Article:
Photosynthesis for Kids: Lesson and Printables

Plants are unique organisms because they are one of only three life forms able to produce their own food. The only other organisms capable of this are algae and some bacteria. This unit introduces kids ages 9 to 12 to the process of photosynthesis.

Photosynthesis for Kids: Lesson and Printables

Learn more about plant life with these fun printable activities!

What is photosynthesis?

Photosynthesis is the way in which plants make their own food. Plants need four things to accomplish it.

The first is sunlight. All plants on earth convert sunlight into food. Sunlight is a form of energy that the plant changes into another form of energy that the plant can use to live.

The second is water. Plants absorb water through their roots, and sometimes through their leaves. Water is not only part of the photosynthesis process, but it helps the plant to grow and stay upright!

The third thing plants need is carbon dioxide. Plants “breathe in” carbon dioxide through tiny pores in their leaves. These pores are called stomata. And they “exhale” oxygen. This is one of the reasons why plants, and especially trees, are so important to our planet. They produce the air we need to breathe and survive… and they use the “waste” air that we produce for their own survival.

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Kristian Peters — Fabelfroh / CC BY-SA

And the last thing plants need is chlorophyll. This is a pigment inside the chloroplast organelles found inside the plant’s cells. Chlorophyll is responsible for absorbing light for photosynthesis. But it also gives plants their green color because it reflects green wavelengths in white light.

How does photosynthesis work?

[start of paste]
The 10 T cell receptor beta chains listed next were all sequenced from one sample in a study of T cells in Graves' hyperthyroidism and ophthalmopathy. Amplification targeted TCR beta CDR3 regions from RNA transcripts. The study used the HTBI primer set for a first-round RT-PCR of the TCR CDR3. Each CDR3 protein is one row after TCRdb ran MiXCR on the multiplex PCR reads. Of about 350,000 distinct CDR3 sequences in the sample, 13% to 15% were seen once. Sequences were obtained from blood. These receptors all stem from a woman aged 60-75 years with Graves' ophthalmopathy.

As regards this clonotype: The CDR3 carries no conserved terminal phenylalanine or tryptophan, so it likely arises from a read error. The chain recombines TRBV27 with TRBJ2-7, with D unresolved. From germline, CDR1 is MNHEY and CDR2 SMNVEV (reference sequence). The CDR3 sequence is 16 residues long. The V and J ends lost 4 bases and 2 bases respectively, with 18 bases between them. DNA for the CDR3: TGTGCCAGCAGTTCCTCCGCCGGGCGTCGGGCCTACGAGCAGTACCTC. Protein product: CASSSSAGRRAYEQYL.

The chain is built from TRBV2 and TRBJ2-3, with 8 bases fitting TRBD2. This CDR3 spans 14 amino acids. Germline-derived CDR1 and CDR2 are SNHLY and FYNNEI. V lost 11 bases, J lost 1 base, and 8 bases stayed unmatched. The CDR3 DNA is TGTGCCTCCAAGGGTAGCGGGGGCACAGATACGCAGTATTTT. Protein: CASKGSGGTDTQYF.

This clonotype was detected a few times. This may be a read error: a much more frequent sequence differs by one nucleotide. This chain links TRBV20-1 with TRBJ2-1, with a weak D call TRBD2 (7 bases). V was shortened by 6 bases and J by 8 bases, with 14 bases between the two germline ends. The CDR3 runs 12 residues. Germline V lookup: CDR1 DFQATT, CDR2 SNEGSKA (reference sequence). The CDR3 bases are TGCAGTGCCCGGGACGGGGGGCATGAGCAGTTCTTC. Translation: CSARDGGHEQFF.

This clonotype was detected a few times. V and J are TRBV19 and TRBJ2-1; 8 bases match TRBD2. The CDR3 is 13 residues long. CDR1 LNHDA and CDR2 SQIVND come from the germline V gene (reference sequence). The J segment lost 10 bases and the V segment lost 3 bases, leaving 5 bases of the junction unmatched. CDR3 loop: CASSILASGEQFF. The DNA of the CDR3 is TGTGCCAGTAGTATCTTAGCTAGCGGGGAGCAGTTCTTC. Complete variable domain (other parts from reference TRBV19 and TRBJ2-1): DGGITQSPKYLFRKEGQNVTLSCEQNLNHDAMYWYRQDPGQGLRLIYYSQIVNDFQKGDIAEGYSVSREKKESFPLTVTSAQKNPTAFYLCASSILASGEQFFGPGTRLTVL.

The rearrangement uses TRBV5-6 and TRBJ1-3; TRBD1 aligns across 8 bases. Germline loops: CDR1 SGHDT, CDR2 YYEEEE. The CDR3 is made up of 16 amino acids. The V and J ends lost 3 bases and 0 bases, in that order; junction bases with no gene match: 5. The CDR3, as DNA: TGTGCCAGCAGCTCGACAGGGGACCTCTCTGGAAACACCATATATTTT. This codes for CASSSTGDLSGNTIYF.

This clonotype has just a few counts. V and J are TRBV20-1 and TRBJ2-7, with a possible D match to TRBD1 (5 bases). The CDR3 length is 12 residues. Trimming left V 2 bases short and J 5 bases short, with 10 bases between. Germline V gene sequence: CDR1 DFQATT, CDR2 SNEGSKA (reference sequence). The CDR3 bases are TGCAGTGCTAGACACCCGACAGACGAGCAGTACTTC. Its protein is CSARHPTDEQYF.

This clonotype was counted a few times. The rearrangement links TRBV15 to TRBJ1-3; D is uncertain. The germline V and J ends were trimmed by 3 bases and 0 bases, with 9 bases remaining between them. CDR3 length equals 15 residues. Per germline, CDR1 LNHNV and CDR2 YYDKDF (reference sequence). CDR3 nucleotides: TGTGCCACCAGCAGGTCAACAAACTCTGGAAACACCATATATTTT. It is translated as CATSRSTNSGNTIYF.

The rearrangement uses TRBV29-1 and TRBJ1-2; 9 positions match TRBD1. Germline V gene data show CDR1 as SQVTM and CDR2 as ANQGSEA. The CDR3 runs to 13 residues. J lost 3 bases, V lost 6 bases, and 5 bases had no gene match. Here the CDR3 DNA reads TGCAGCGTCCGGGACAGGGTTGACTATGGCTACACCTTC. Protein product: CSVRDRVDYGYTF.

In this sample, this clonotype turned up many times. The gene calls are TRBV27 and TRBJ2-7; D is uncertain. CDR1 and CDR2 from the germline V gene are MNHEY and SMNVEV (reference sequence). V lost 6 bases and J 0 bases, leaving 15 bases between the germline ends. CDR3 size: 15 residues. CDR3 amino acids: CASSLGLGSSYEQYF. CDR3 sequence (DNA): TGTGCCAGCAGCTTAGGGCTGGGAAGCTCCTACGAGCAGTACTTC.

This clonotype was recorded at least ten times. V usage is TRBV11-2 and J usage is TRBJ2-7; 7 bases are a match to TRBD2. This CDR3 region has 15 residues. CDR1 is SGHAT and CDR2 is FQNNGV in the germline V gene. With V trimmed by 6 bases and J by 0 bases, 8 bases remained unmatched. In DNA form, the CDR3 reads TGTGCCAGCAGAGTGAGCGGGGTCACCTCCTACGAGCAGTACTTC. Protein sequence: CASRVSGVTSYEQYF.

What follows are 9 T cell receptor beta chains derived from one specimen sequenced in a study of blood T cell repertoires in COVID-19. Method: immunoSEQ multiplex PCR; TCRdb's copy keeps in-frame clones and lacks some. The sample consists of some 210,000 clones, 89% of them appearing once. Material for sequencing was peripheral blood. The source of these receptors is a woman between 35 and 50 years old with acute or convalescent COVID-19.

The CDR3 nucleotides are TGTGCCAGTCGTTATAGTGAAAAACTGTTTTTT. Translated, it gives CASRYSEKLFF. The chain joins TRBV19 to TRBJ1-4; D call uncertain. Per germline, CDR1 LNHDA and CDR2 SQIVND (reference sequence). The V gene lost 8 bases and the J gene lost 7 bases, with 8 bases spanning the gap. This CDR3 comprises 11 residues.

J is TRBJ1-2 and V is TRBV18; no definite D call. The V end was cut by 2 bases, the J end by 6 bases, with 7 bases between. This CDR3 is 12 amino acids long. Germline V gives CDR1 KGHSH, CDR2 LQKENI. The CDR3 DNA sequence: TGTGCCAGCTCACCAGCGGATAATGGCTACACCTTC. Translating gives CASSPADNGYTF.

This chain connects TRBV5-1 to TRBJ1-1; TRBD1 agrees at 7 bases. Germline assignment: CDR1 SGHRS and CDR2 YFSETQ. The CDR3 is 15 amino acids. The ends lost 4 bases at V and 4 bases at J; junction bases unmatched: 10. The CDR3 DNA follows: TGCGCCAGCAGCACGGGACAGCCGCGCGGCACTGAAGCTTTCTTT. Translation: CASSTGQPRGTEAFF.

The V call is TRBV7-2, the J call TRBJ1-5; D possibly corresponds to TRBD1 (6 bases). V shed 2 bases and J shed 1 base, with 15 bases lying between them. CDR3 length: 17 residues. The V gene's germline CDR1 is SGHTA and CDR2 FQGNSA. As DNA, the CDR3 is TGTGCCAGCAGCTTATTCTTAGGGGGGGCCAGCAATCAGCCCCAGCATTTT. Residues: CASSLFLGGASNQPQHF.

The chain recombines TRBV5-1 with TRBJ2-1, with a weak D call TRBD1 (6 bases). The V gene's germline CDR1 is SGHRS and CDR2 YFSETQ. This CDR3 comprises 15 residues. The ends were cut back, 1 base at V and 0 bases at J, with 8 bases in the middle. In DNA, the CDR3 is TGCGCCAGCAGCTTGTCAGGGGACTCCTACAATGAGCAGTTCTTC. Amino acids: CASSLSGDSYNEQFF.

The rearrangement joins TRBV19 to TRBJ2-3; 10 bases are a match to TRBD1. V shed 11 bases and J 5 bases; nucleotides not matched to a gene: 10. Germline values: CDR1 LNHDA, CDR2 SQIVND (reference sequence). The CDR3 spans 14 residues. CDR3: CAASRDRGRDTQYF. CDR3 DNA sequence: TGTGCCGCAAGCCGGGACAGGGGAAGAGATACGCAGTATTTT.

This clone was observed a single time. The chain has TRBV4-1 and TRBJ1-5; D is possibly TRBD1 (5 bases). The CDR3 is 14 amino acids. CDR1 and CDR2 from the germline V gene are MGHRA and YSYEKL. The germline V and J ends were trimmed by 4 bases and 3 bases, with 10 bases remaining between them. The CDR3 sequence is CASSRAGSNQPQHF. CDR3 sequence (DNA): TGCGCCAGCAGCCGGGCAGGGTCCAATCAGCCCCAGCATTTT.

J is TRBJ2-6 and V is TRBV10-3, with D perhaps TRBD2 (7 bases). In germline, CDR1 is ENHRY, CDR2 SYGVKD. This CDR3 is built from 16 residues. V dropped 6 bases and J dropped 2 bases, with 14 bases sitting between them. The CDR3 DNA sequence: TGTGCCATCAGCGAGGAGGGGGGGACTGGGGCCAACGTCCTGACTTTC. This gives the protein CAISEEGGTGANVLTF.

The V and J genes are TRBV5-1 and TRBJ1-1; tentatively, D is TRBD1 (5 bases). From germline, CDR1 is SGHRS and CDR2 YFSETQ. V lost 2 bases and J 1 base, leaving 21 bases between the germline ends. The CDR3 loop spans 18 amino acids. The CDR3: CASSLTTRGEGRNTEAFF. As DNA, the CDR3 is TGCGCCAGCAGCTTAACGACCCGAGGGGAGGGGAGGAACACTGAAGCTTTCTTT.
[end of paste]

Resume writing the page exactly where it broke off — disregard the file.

Plants absorb water and minerals from their roots. They also absorb carbon dioxide. These three mix together in the plant to form a substance called raw sap. The plant then uses its chlorophyll to absorb sunlight and takes the energy from the sunlight and converts it into a different type of stored energy.

Plants then take this stored energy and use it to turn the raw sap into glucose, a type of sugar. This new sugar is called elaborated sap. It flows through the plant and provides food for the cells so that the plant can grow and reproduce. Sometimes plants store any extra elaborated sap in their roots and fruits, which is what makes sweet potatoes and strawberries so yummy!

Why is photosynthesis important?

Photosynthesis is critical to life on this planet for two reasons. The first reason is that plants are producers. This means that they produce their own food using sunlight. And producers are at the bottom of the food chain.

All other life forms are either consumers or decomposers. Consumers may eat producers (such as rabbits) or other consumers (such as eagles) or both (such as bears). Decomposers break down dead plants or animals. Earthworms and fungi are examples of decomposers.

Either way, all life is dependent on plants. And plants can only exist thanks to photosynthesis.

The second reason is that during the process of photosynthesis, plants clean our air by absorbing carbon dioxide and producing oxygen. They help sustain our planet and make it possible for most life forms to exist.

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©Arthur Gamsa

Activities for learning about photosynthesis for kids

Here are some of our printable resources for helping your child learn more about photosynthesis.

Activity #1: As mentioned, one of the reasons that photosynthesis is so important to all life on earth, is that it is found at the bottom of all food chains and food webs. Producers rely on photosynthesis to create their own food. Print our Food Chain activity sheet and cut out the life forms. Then choose a few to create your own food chain. Be sure to label the producers, consumers, and decomposers!

Activity #2: We’ve described the process that a plant goes through to produce its own food. Print our Photosynthesis Process worksheet and label the steps that take place during photosynthesis.

Activity #3: Be a scientist and explore photosynthesis with an experiment. Download our Photosynthesis Experiment pages and follow the directions. Use whatever materials you can find at home.

Inspired to get more hands-on learning with plants? Turn this unit into a bigger lesson with this guide to starting a garden at your school!

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About the author

Monica Olivera is a homeschooling mother of two and a freelance education writer. Her site, Mommy Maestra, helps Hispanic parents get more involved in their children's education by providing resources, tips, and opportunities.

View all articles by Monica Olivera

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